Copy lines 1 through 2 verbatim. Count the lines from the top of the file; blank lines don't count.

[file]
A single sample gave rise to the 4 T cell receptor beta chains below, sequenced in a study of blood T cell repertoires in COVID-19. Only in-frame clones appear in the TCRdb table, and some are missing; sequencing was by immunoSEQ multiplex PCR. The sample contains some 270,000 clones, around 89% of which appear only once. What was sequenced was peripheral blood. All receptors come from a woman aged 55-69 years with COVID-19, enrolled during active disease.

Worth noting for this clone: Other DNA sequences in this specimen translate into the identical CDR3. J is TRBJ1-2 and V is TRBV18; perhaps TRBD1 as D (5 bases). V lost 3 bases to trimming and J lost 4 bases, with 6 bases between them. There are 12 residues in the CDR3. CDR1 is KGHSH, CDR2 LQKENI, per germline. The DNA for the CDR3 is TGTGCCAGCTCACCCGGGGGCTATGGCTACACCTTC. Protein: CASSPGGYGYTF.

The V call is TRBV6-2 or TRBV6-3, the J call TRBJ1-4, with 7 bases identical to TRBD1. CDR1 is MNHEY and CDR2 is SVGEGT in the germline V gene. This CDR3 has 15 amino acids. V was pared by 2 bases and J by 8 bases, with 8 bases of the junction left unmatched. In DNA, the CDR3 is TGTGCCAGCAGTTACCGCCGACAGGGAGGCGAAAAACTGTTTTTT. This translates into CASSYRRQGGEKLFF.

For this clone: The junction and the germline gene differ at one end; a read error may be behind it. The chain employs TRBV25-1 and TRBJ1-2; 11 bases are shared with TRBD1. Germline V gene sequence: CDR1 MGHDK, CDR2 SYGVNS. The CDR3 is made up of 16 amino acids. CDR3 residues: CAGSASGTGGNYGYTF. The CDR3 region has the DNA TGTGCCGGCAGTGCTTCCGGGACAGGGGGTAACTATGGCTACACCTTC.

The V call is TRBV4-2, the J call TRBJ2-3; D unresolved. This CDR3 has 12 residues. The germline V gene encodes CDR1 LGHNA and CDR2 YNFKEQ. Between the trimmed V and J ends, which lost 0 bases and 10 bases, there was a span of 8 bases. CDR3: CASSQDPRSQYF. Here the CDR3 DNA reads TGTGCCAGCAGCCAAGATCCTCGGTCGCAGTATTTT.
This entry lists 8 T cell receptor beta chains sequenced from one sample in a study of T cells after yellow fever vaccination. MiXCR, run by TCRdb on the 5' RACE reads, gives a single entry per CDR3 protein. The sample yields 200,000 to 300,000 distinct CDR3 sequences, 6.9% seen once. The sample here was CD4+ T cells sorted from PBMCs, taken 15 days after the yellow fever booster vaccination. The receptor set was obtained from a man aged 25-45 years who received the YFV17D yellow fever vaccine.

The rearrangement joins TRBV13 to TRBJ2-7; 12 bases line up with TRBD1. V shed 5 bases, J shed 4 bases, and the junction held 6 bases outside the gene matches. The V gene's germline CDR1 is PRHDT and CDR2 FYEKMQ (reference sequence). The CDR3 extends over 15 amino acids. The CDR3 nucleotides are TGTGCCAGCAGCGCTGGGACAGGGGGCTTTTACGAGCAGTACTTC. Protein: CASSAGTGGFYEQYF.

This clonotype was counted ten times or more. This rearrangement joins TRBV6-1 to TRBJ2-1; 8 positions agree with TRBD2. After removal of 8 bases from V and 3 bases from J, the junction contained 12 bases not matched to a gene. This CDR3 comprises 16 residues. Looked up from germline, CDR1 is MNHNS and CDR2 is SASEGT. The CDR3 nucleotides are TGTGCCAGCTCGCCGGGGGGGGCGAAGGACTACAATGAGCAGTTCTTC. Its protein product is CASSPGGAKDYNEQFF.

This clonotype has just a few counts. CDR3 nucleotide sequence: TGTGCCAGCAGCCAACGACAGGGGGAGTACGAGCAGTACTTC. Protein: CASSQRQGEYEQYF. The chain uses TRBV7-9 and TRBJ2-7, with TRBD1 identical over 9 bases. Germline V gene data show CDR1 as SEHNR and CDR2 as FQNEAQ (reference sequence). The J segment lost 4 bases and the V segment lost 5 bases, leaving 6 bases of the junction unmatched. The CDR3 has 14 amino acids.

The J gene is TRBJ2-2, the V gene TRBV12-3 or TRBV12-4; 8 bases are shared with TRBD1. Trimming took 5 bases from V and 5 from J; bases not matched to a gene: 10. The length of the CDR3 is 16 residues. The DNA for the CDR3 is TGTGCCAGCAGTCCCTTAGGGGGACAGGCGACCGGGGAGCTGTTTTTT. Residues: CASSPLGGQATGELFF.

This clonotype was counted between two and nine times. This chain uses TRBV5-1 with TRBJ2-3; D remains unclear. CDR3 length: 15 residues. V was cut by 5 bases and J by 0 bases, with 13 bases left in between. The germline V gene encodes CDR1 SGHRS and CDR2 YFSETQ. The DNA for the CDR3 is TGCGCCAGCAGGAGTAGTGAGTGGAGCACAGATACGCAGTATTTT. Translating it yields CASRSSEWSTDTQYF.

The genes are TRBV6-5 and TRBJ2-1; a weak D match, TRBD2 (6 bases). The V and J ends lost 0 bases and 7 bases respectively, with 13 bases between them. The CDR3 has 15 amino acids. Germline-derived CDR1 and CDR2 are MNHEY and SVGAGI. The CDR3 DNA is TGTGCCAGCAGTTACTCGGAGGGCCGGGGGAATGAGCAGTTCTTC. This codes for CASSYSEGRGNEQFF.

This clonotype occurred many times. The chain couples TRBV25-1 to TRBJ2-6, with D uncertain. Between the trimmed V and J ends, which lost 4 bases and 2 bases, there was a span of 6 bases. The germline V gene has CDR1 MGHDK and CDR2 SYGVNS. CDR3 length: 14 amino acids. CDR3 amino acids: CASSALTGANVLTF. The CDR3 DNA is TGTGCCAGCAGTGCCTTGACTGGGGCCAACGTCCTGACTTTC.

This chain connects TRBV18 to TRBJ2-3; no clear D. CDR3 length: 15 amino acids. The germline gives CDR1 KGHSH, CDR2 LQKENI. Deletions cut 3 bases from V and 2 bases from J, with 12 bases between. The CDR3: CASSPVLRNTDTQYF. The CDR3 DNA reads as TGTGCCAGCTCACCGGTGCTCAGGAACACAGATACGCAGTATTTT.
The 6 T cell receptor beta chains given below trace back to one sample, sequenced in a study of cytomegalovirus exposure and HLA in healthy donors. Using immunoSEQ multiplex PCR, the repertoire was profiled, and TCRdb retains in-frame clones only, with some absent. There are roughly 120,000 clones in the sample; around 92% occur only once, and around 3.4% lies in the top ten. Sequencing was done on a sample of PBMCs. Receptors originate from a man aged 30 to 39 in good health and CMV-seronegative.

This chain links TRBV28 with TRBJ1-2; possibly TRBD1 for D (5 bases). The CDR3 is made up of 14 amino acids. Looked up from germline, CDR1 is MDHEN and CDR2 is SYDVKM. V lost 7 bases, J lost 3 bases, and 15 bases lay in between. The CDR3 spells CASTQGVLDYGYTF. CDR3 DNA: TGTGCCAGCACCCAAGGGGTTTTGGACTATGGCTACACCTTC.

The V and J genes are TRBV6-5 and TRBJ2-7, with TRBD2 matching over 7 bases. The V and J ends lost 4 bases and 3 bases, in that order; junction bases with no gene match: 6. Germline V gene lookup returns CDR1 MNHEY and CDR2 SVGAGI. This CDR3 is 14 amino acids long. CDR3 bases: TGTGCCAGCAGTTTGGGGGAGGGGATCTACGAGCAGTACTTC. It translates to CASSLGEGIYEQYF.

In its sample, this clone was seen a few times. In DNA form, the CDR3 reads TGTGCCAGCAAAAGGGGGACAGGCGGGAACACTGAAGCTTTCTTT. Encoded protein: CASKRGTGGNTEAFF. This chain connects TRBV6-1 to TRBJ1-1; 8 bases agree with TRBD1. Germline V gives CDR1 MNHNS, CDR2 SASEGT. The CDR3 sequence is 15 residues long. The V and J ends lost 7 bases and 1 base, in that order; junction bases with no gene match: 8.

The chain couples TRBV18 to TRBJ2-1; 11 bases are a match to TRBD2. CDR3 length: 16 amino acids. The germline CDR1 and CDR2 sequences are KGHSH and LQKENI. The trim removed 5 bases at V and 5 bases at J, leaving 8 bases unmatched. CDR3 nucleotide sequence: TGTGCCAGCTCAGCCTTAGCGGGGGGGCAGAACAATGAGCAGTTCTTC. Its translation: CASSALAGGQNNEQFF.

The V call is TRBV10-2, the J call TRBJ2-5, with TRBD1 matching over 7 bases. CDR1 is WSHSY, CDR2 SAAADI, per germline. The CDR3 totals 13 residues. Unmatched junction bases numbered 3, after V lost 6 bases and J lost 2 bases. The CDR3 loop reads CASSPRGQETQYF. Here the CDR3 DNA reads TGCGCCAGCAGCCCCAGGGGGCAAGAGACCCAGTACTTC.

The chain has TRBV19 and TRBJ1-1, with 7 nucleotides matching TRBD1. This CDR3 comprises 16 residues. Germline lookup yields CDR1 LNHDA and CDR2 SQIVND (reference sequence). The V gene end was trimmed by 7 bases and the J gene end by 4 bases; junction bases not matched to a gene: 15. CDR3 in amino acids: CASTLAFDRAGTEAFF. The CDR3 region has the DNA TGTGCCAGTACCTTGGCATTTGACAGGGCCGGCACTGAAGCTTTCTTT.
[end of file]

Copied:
A single sample gave rise to the 4 T cell receptor beta chains below, sequenced in a study of blood T cell repertoires in COVID-19. Only in-frame clones appear in the TCRdb table, and some are missing; sequencing was by immunoSEQ multiplex PCR. The sample contains some 270,000 clones, around 89% of which appear only once. What was sequenced was peripheral blood. All receptors come from a woman aged 55-69 years with COVID-19, enrolled during active disease.

Worth noting for this clone: Other DNA sequences in this specimen translate into the identical CDR3. J is TRBJ1-2 and V is TRBV18; perhaps TRBD1 as D (5 bases). V lost 3 bases to trimming and J lost 4 bases, with 6 bases between them. There are 12 residues in the CDR3. CDR1 is KGHSH, CDR2 LQKENI, per germline. The DNA for the CDR3 is TGTGCCAGCTCACCCGGGGGCTATGGCTACACCTTC. Protein: CASSPGGYGYTF.